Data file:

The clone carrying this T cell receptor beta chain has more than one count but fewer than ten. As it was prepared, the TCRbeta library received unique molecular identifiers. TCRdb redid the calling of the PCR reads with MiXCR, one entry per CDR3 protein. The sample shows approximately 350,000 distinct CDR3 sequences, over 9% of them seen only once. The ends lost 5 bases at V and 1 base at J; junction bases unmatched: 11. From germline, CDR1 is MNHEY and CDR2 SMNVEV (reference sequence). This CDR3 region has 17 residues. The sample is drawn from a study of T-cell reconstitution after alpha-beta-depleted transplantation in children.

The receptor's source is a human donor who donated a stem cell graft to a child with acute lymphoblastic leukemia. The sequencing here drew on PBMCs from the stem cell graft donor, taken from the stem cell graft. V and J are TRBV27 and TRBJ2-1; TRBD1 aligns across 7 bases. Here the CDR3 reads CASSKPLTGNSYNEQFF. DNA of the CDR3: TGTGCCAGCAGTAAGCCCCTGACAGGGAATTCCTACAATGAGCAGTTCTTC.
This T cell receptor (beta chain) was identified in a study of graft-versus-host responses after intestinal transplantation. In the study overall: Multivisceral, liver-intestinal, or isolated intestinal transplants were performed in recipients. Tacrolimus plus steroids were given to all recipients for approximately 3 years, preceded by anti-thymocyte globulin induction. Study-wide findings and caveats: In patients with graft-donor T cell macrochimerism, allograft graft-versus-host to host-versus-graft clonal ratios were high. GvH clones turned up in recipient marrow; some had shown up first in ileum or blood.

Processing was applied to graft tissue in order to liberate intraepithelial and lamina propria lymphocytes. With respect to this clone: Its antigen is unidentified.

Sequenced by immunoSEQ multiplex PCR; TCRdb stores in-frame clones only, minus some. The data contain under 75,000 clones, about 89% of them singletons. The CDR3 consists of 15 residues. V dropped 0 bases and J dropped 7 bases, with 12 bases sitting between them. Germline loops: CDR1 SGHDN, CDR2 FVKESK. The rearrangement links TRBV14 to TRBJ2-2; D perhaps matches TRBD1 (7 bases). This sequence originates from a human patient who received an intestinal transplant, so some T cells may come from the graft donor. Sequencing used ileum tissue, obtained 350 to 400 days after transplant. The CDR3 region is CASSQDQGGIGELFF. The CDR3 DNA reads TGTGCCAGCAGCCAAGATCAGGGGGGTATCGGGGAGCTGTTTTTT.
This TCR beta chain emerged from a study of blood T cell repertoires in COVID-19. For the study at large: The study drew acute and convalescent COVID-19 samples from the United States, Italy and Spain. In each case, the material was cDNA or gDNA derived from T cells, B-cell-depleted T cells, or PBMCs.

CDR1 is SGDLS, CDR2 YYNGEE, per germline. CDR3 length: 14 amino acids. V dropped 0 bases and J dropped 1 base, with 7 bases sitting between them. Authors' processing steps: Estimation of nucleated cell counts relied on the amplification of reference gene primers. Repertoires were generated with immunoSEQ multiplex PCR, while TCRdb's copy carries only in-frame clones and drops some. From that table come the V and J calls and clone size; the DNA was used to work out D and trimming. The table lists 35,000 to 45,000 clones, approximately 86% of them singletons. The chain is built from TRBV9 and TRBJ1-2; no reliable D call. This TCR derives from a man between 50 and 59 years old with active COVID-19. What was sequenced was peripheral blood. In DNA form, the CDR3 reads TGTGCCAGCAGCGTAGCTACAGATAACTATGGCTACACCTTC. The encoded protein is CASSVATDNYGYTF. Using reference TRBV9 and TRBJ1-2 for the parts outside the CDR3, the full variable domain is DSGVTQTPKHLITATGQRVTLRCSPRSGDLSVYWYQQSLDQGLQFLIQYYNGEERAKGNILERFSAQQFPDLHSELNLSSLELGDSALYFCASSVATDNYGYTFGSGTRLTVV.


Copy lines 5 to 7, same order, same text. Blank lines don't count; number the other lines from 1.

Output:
Sequenced by immunoSEQ multiplex PCR; TCRdb stores in-frame clones only, minus some. The data contain under 75,000 clones, about 89% of them singletons. The CDR3 consists of 15 residues. V dropped 0 bases and J dropped 7 bases, with 12 bases sitting between them. Germline loops: CDR1 SGHDN, CDR2 FVKESK. The rearrangement links TRBV14 to TRBJ2-2; D perhaps matches TRBD1 (7 bases). This sequence originates from a human patient who received an intestinal transplant, so some T cells may come from the graft donor. Sequencing used ileum tissue, obtained 350 to 400 days after transplant. The CDR3 region is CASSQDQGGIGELFF. The CDR3 DNA reads TGTGCCAGCAGCCAAGATCAGGGGGGTATCGGGGAGCTGTTTTTT.
This TCR beta chain emerged from a study of blood T cell repertoires in COVID-19. For the study at large: The study drew acute and convalescent COVID-19 samples from the United States, Italy and Spain. In each case, the material was cDNA or gDNA derived from T cells, B-cell-depleted T cells, or PBMCs.

CDR1 is SGDLS, CDR2 YYNGEE, per germline. CDR3 length: 14 amino acids. V dropped 0 bases and J dropped 1 base, with 7 bases sitting between them. Authors' processing steps: Estimation of nucleated cell counts relied on the amplification of reference gene primers. Repertoires were generated with immunoSEQ multiplex PCR, while TCRdb's copy carries only in-frame clones and drops some. From that table come the V and J calls and clone size; the DNA was used to work out D and trimming. The table lists 35,000 to 45,000 clones, approximately 86% of them singletons. The chain is built from TRBV9 and TRBJ1-2; no reliable D call. This TCR derives from a man between 50 and 59 years old with active COVID-19. What was sequenced was peripheral blood. In DNA form, the CDR3 reads TGTGCCAGCAGCGTAGCTACAGATAACTATGGCTACACCTTC. The encoded protein is CASSVATDNYGYTF. Using reference TRBV9 and TRBJ1-2 for the parts outside the CDR3, the full variable domain is DSGVTQTPKHLITATGQRVTLRCSPRSGDLSVYWYQQSLDQGLQFLIQYYNGEERAKGNILERFSAQQFPDLHSELNLSSLELGDSALYFCASSVATDNYGYTFGSGTRLTVV.